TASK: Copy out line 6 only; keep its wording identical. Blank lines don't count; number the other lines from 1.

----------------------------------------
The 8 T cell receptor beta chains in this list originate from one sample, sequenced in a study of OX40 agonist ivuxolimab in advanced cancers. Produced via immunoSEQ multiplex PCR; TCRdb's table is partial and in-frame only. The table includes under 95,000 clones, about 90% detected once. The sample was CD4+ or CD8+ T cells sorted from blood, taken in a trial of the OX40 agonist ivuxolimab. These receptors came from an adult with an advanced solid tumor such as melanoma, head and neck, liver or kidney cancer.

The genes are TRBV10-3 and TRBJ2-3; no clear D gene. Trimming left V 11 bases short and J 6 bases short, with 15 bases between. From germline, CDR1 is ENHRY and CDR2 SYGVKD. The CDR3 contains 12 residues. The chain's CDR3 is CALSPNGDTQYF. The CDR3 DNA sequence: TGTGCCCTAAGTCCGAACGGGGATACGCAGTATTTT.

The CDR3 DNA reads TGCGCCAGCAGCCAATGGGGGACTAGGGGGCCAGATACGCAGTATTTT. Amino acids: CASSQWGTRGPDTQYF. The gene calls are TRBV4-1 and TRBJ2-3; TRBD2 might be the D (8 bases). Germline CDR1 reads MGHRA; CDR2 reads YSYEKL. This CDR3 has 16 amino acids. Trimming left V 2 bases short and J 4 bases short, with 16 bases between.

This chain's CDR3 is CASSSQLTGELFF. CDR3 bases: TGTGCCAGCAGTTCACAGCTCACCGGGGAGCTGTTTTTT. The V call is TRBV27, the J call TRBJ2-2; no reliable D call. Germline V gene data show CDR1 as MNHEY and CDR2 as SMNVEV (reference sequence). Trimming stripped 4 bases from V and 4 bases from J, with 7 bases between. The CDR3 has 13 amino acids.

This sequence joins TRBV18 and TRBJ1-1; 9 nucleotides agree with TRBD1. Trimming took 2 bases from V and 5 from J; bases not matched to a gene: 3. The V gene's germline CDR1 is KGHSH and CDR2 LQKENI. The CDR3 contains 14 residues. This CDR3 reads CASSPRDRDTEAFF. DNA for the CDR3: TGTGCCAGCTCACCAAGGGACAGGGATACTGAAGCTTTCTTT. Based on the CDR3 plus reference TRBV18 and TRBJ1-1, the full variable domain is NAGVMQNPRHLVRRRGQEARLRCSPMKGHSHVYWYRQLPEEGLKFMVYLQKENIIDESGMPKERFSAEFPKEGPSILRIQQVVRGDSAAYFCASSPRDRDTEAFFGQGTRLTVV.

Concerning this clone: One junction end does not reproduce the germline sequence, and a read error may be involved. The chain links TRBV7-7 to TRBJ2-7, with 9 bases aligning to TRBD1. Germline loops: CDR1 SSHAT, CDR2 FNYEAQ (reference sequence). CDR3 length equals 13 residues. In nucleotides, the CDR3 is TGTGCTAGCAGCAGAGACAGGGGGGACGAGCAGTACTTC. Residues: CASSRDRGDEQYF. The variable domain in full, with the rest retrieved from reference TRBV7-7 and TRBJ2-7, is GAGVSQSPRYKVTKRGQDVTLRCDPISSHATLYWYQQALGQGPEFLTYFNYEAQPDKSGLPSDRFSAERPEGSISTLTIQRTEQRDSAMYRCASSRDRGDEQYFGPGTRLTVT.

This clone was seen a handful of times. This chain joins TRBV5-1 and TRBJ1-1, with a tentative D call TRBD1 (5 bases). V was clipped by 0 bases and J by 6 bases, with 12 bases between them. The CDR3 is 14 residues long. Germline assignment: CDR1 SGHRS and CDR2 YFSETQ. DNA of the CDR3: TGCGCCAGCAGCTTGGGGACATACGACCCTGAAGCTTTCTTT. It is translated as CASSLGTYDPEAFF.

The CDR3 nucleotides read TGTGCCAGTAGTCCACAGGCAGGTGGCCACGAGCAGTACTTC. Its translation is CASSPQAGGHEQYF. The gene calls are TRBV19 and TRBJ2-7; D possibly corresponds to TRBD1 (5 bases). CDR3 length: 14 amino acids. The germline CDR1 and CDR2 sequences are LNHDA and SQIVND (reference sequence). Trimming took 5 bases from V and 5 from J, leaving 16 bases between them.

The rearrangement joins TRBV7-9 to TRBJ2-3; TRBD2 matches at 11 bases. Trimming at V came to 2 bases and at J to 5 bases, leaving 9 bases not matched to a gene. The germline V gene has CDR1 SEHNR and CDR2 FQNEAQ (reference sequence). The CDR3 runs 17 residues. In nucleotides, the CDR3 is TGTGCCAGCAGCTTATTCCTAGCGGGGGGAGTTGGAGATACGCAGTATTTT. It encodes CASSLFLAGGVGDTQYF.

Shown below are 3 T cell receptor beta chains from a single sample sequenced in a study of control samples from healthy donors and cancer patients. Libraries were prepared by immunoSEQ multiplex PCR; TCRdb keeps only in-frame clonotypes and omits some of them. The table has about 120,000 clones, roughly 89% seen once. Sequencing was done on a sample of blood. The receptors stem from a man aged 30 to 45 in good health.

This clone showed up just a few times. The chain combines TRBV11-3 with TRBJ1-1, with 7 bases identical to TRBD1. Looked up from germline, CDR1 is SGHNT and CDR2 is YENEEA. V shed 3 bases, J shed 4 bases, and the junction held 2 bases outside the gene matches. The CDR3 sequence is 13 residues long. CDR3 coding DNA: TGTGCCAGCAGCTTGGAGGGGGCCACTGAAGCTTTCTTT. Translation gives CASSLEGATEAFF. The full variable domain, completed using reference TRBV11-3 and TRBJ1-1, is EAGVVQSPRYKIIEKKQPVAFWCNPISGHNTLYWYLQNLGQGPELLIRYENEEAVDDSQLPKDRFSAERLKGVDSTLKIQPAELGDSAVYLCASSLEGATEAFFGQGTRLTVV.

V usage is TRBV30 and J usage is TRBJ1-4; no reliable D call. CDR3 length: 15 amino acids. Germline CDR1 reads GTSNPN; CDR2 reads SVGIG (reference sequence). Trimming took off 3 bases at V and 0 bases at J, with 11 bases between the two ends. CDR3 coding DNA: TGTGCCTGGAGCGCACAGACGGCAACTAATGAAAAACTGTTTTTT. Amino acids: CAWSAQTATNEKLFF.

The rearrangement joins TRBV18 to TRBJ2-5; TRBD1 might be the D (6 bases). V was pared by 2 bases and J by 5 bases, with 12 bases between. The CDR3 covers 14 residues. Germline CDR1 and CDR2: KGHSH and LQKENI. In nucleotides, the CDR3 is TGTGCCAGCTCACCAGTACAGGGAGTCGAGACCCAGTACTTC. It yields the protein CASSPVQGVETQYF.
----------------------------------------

Concerning this clone: One junction end does not reproduce the germline sequence, and a read error may be involved. The chain links TRBV7-7 to TRBJ2-7, with 9 bases aligning to TRBD1. Germline loops: CDR1 SSHAT, CDR2 FNYEAQ (reference sequence). CDR3 length equals 13 residues. In nucleotides, the CDR3 is TGTGCTAGCAGCAGAGACAGGGGGGACGAGCAGTACTTC. Residues: CASSRDRGDEQYF. The variable domain in full, with the rest retrieved from reference TRBV7-7 and TRBJ2-7, is GAGVSQSPRYKVTKRGQDVTLRCDPISSHATLYWYQQALGQGPEFLTYFNYEAQPDKSGLPSDRFSAERPEGSISTLTIQRTEQRDSAMYRCASSRDRGDEQYFGPGTRLTVT.